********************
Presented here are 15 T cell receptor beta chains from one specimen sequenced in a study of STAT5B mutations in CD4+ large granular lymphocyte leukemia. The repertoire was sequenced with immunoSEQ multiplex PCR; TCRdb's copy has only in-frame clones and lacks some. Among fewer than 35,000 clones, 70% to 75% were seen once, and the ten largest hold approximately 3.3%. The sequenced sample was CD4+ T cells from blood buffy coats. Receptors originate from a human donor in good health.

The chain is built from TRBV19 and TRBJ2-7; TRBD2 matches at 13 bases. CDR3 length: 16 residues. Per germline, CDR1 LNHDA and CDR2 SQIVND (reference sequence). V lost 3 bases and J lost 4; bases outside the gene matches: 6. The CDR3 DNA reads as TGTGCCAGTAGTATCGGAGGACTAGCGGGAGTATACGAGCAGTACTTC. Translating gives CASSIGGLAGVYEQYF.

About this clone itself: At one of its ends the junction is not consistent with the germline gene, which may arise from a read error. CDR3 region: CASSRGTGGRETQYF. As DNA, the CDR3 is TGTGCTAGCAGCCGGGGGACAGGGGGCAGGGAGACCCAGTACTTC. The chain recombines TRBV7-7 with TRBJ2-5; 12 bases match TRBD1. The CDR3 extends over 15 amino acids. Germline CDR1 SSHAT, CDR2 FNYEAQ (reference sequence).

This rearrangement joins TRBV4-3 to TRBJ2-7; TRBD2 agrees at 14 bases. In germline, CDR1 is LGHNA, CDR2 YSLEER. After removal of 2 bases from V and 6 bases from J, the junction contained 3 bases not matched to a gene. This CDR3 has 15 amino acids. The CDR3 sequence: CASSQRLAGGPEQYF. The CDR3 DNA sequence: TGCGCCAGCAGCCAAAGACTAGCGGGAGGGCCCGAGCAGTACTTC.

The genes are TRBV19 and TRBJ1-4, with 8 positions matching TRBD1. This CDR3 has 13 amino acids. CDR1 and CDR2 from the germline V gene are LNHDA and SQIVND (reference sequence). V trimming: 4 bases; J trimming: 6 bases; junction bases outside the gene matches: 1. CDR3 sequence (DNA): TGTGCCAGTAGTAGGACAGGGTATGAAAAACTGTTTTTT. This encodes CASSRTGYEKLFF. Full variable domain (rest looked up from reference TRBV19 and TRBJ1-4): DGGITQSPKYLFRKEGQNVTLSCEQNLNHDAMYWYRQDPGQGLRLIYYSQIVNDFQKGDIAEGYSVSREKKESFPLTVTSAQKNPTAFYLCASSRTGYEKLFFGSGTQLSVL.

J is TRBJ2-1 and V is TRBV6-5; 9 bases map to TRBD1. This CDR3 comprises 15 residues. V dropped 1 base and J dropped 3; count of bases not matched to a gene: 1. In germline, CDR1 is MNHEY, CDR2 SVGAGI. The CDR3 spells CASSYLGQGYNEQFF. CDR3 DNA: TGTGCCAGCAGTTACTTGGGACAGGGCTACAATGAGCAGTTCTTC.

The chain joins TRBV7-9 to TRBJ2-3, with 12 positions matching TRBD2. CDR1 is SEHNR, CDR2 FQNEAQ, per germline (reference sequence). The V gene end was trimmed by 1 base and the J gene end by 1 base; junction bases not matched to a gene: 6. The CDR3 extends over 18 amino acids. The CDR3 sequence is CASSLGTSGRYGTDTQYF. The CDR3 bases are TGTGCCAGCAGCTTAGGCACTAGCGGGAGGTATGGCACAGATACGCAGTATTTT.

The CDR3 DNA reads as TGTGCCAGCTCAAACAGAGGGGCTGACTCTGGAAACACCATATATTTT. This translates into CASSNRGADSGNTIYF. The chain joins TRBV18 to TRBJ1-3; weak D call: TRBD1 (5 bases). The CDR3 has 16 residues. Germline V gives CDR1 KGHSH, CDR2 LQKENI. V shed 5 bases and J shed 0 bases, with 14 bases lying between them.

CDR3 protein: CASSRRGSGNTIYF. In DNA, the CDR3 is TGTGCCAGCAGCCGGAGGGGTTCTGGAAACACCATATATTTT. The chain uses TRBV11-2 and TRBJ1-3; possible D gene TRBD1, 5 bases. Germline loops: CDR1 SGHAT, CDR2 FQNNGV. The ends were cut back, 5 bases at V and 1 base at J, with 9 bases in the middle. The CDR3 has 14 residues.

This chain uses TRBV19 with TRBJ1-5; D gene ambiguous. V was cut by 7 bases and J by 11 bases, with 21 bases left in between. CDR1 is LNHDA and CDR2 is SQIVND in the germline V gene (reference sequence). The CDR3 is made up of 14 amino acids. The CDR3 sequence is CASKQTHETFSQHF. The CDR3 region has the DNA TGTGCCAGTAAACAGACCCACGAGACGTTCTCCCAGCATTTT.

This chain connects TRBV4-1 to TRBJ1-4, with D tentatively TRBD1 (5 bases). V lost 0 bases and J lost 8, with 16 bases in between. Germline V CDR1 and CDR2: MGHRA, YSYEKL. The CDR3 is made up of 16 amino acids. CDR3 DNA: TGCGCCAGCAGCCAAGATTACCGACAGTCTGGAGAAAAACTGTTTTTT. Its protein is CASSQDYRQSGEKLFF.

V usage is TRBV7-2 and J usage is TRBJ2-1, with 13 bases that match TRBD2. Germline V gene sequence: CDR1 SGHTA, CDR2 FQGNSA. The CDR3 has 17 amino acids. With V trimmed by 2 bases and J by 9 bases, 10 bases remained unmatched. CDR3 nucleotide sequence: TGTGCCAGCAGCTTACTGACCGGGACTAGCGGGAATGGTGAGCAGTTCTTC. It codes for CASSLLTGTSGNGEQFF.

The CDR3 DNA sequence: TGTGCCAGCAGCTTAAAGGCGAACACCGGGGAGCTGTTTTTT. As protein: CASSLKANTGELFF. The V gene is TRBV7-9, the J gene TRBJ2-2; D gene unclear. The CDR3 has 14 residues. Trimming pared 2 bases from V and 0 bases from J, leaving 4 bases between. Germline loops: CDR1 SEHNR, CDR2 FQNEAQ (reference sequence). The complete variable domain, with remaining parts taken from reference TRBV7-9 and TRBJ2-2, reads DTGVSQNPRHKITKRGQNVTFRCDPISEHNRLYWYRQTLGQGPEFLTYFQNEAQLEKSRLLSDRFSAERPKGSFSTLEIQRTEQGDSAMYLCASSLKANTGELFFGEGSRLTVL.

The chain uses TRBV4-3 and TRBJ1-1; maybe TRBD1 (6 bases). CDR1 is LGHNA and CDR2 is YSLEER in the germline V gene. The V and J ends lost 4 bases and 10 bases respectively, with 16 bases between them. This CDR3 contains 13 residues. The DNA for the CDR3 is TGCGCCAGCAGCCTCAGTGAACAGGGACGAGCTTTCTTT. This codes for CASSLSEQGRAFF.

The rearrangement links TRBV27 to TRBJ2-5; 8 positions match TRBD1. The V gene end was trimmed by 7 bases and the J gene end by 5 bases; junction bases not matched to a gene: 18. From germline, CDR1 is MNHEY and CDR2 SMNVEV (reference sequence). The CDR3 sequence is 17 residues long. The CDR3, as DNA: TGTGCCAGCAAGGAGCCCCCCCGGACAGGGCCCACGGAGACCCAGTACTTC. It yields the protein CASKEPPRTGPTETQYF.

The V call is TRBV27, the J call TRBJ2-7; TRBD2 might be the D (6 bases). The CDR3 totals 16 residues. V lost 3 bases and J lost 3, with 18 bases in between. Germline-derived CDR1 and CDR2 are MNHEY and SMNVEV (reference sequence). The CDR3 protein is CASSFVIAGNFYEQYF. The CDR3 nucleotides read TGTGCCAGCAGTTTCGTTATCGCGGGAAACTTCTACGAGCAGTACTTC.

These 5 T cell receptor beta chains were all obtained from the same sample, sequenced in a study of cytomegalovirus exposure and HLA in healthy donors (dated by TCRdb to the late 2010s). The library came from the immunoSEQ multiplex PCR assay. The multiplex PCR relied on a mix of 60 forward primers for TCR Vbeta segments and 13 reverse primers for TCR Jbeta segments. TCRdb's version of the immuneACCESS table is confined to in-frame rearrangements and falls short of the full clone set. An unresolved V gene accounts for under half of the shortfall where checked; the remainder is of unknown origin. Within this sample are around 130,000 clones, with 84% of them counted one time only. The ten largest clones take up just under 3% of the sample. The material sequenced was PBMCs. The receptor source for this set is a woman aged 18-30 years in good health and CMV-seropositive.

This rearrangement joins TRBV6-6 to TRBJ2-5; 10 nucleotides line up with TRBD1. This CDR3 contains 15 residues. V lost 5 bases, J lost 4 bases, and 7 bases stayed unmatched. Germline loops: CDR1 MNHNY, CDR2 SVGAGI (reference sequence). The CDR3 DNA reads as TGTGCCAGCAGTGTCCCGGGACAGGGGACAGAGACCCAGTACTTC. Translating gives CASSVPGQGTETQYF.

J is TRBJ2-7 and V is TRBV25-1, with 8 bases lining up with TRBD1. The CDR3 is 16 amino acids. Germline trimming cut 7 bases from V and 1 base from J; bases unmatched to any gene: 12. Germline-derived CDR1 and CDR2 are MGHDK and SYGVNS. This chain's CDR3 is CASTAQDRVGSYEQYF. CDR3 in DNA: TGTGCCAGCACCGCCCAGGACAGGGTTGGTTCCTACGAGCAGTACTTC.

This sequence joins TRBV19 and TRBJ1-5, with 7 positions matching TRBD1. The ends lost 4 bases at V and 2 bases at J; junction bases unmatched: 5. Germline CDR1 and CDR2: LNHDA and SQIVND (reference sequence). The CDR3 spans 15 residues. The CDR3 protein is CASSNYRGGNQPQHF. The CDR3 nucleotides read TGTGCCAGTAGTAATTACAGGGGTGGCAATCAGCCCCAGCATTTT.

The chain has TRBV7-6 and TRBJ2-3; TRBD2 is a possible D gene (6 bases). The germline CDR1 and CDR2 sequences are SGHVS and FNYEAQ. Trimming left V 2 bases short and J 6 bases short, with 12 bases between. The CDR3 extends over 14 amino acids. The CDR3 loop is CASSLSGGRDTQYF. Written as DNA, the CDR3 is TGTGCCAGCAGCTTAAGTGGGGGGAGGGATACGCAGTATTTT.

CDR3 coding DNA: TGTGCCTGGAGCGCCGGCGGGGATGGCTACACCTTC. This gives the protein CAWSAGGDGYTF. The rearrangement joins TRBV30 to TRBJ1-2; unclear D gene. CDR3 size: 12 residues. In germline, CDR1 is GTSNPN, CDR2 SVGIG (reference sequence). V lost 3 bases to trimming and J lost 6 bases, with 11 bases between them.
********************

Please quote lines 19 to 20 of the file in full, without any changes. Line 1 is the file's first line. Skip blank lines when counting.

J is TRBJ2-7 and V is TRBV25-1, with 8 bases lining up with TRBD1. The CDR3 is 16 amino acids. Germline trimming cut 7 bases from V and 1 base from J; bases unmatched to any gene: 12. Germline-derived CDR1 and CDR2 are MGHDK and SYGVNS. This chain's CDR3 is CASTAQDRVGSYEQYF. CDR3 in DNA: TGTGCCAGCACCGCCCAGGACAGGGTTGGTTCCTACGAGCAGTACTTC.

This sequence joins TRBV19 and TRBJ1-5, with 7 positions matching TRBD1. The ends lost 4 bases at V and 2 bases at J; junction bases unmatched: 5. Germline CDR1 and CDR2: LNHDA and SQIVND (reference sequence). The CDR3 spans 15 residues. The CDR3 protein is CASSNYRGGNQPQHF. The CDR3 nucleotides read TGTGCCAGTAGTAATTACAGGGGTGGCAATCAGCCCCAGCATTTT.